Hamilton hits out at tyre rule 'taking track time away from fans'


Lewis Hamilton was unimpressed with F1's 'Alternative Tyre Allocation' rule after the opening day of running in Hungary, insisting the format is depriving drivers and fans of track time.

The system was put together by F1 and Pirelli to help the sport's sustainability efforts by reducing the number tyres the Italian company hauls to every race.

For this weekend's trial, each driver has received 11 sets of tyres for the entire event - 3 sets of the Hard tyre, 4 sets of Mediums, and 4 sets of the Soft rubber – instead of the 13 sets normally available on a race weekend.

The reduced allocation means that each compound must be used sparingly.

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"We only had one tyre that we were going to use this session so it’s not really a great format this change they made for this weekend," commented a frustrated Hamilton.

"It just means we get less running, so not ideal."

The Briton suggested that Pirelli should perhaps target reducing its inventory of wet tyres, many of which go to waste after a race weekend.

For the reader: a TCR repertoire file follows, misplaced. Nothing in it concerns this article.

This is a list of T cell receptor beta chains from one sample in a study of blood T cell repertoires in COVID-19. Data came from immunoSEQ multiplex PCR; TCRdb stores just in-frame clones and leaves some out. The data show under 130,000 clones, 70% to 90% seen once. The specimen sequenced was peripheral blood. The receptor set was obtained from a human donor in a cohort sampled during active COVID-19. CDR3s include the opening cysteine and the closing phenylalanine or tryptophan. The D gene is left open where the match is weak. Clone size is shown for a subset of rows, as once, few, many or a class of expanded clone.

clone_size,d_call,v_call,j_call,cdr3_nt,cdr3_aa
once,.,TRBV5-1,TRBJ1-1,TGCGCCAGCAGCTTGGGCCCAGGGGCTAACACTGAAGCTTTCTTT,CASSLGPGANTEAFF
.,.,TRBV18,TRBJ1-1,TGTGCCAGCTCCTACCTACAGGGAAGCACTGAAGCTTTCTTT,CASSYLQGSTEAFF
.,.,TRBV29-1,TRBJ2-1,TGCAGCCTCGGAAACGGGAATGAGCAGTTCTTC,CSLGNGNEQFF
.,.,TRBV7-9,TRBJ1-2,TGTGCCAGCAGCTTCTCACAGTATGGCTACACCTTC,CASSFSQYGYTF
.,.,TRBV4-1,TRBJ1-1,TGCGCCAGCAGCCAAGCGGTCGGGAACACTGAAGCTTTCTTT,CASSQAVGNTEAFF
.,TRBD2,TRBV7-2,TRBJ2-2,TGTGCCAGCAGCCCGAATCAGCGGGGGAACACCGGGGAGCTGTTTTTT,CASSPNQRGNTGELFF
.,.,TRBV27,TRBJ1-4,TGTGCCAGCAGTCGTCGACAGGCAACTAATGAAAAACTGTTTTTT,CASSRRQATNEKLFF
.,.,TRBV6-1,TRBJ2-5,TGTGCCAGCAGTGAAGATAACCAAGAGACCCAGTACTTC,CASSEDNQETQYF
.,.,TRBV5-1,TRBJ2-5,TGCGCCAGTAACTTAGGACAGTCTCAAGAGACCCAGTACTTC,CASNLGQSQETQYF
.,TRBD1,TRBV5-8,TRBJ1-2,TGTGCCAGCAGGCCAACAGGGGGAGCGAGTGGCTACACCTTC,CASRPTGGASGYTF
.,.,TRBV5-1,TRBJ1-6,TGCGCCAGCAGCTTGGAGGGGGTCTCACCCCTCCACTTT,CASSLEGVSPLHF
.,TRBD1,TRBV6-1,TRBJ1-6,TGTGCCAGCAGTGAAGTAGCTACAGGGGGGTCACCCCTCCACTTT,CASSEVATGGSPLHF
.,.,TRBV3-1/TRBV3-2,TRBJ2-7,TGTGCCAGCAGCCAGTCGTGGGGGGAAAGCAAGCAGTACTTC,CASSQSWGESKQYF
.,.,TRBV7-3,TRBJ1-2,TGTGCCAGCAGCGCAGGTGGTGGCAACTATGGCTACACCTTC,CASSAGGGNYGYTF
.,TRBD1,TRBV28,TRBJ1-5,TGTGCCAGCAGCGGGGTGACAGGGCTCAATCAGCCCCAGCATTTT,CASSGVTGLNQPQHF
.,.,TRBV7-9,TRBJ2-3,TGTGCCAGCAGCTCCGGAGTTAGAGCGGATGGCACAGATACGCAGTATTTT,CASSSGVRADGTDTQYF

"There’s a lot of wet tyres that I think they throw away after every weekend, like, a lot. Maybe they should look at something like that rather than taking time on track away from the fans."

During FP2, Mercedes focused on understanding the Medium tyre and on its long run pace, which left Hamilton and teammate George Russell a lowly P16 and P20 at the end of the session.

The seven-time world champion was heard complaining to his team about a lack of grip.

"It wasn't feeling good at all," Hamilton admitted. "It felt like the car at its worst, but we will work on the set-up overnight.

"Last year, it felt terrible at the beginning and then we turned it around with some set-up changes.
So we will work on that and hopefully we will feel better."

Russell suggested that Mercedes' decision to run exclusively on used Mediums meant that lap times were not a true representation of their car's pace.

"We're just focused on trying to improve and we know we tend to improve as the weekend progress, which is the right way around," he said.

"We learned a few interesting things even in that one dry session. We're struggling with a bit of overall grip and the tyres didn't feel like they were in the right window on both low fuel and high fuel.

"We need to understand why that was, but these are difficult things to assess during a session. We will work on that overnight."

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